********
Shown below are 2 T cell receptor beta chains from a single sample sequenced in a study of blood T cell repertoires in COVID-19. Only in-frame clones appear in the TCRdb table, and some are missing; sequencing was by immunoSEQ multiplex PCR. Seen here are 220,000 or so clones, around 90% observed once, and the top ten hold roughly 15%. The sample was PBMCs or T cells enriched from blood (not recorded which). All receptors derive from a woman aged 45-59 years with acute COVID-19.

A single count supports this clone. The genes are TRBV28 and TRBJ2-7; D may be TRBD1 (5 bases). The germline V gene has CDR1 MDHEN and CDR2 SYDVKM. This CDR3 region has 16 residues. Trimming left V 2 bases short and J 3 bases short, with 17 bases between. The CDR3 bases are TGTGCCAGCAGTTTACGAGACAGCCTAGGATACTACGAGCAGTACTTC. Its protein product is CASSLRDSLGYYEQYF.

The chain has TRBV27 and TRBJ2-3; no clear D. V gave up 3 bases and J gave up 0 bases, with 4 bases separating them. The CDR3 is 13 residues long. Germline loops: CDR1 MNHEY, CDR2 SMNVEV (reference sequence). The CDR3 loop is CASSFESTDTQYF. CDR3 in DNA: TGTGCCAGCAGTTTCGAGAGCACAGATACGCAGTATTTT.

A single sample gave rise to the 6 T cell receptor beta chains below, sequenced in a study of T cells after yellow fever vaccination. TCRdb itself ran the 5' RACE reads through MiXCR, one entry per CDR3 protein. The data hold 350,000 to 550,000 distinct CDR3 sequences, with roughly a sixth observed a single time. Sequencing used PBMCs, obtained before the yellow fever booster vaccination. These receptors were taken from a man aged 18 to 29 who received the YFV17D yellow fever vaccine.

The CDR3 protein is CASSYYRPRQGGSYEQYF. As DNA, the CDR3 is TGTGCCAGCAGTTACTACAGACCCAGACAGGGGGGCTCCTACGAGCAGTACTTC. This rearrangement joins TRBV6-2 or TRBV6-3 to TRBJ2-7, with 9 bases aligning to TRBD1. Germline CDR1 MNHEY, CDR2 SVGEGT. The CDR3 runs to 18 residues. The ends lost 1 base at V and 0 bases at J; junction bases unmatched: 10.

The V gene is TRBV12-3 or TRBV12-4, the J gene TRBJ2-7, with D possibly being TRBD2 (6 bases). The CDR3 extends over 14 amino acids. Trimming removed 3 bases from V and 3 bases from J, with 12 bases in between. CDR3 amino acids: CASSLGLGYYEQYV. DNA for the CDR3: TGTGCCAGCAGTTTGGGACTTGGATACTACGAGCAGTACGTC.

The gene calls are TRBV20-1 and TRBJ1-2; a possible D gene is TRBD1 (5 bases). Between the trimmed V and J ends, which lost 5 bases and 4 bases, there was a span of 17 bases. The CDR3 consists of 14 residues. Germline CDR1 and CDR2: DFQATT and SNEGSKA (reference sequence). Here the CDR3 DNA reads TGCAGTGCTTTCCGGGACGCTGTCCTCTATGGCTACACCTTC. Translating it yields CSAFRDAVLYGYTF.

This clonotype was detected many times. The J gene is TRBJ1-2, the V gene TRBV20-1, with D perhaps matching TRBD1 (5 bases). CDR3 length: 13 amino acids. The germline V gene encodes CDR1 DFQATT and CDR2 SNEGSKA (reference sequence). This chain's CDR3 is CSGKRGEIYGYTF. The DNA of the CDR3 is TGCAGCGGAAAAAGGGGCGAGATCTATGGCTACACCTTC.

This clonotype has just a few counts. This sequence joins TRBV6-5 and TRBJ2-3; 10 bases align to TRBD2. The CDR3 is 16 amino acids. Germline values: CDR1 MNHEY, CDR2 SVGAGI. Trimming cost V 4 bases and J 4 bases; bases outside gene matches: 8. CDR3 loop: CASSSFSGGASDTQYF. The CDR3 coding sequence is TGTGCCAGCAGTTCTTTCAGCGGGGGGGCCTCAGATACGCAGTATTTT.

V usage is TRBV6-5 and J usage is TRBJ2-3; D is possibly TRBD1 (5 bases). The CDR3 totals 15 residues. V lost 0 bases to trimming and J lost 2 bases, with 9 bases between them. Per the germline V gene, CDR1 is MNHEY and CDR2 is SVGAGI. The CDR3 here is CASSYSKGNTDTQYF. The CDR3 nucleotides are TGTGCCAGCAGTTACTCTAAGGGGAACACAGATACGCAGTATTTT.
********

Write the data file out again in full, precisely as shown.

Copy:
Shown below are 2 T cell receptor beta chains from a single sample sequenced in a study of blood T cell repertoires in COVID-19. Only in-frame clones appear in the TCRdb table, and some are missing; sequencing was by immunoSEQ multiplex PCR. Seen here are 220,000 or so clones, around 90% observed once, and the top ten hold roughly 15%. The sample was PBMCs or T cells enriched from blood (not recorded which). All receptors derive from a woman aged 45-59 years with acute COVID-19.

A single count supports this clone. The genes are TRBV28 and TRBJ2-7; D may be TRBD1 (5 bases). The germline V gene has CDR1 MDHEN and CDR2 SYDVKM. This CDR3 region has 16 residues. Trimming left V 2 bases short and J 3 bases short, with 17 bases between. The CDR3 bases are TGTGCCAGCAGTTTACGAGACAGCCTAGGATACTACGAGCAGTACTTC. Its protein product is CASSLRDSLGYYEQYF.

The chain has TRBV27 and TRBJ2-3; no clear D. V gave up 3 bases and J gave up 0 bases, with 4 bases separating them. The CDR3 is 13 residues long. Germline loops: CDR1 MNHEY, CDR2 SMNVEV (reference sequence). The CDR3 loop is CASSFESTDTQYF. CDR3 in DNA: TGTGCCAGCAGTTTCGAGAGCACAGATACGCAGTATTTT.

A single sample gave rise to the 6 T cell receptor beta chains below, sequenced in a study of T cells after yellow fever vaccination. TCRdb itself ran the 5' RACE reads through MiXCR, one entry per CDR3 protein. The data hold 350,000 to 550,000 distinct CDR3 sequences, with roughly a sixth observed a single time. Sequencing used PBMCs, obtained before the yellow fever booster vaccination. These receptors were taken from a man aged 18 to 29 who received the YFV17D yellow fever vaccine.

The CDR3 protein is CASSYYRPRQGGSYEQYF. As DNA, the CDR3 is TGTGCCAGCAGTTACTACAGACCCAGACAGGGGGGCTCCTACGAGCAGTACTTC. This rearrangement joins TRBV6-2 or TRBV6-3 to TRBJ2-7, with 9 bases aligning to TRBD1. Germline CDR1 MNHEY, CDR2 SVGEGT. The CDR3 runs to 18 residues. The ends lost 1 base at V and 0 bases at J; junction bases unmatched: 10.

The V gene is TRBV12-3 or TRBV12-4, the J gene TRBJ2-7, with D possibly being TRBD2 (6 bases). The CDR3 extends over 14 amino acids. Trimming removed 3 bases from V and 3 bases from J, with 12 bases in between. CDR3 amino acids: CASSLGLGYYEQYV. DNA for the CDR3: TGTGCCAGCAGTTTGGGACTTGGATACTACGAGCAGTACGTC.

The gene calls are TRBV20-1 and TRBJ1-2; a possible D gene is TRBD1 (5 bases). Between the trimmed V and J ends, which lost 5 bases and 4 bases, there was a span of 17 bases. The CDR3 consists of 14 residues. Germline CDR1 and CDR2: DFQATT and SNEGSKA (reference sequence). Here the CDR3 DNA reads TGCAGTGCTTTCCGGGACGCTGTCCTCTATGGCTACACCTTC. Translating it yields CSAFRDAVLYGYTF.

This clonotype was detected many times. The J gene is TRBJ1-2, the V gene TRBV20-1, with D perhaps matching TRBD1 (5 bases). CDR3 length: 13 amino acids. The germline V gene encodes CDR1 DFQATT and CDR2 SNEGSKA (reference sequence). This chain's CDR3 is CSGKRGEIYGYTF. The DNA of the CDR3 is TGCAGCGGAAAAAGGGGCGAGATCTATGGCTACACCTTC.

This clonotype has just a few counts. This sequence joins TRBV6-5 and TRBJ2-3; 10 bases align to TRBD2. The CDR3 is 16 amino acids. Germline values: CDR1 MNHEY, CDR2 SVGAGI. Trimming cost V 4 bases and J 4 bases; bases outside gene matches: 8. CDR3 loop: CASSSFSGGASDTQYF. The CDR3 coding sequence is TGTGCCAGCAGTTCTTTCAGCGGGGGGGCCTCAGATACGCAGTATTTT.

V usage is TRBV6-5 and J usage is TRBJ2-3; D is possibly TRBD1 (5 bases). The CDR3 totals 15 residues. V lost 0 bases to trimming and J lost 2 bases, with 9 bases between them. Per the germline V gene, CDR1 is MNHEY and CDR2 is SVGAGI. The CDR3 here is CASSYSKGNTDTQYF. The CDR3 nucleotides are TGTGCCAGCAGTTACTCTAAGGGGAACACAGATACGCAGTATTTT.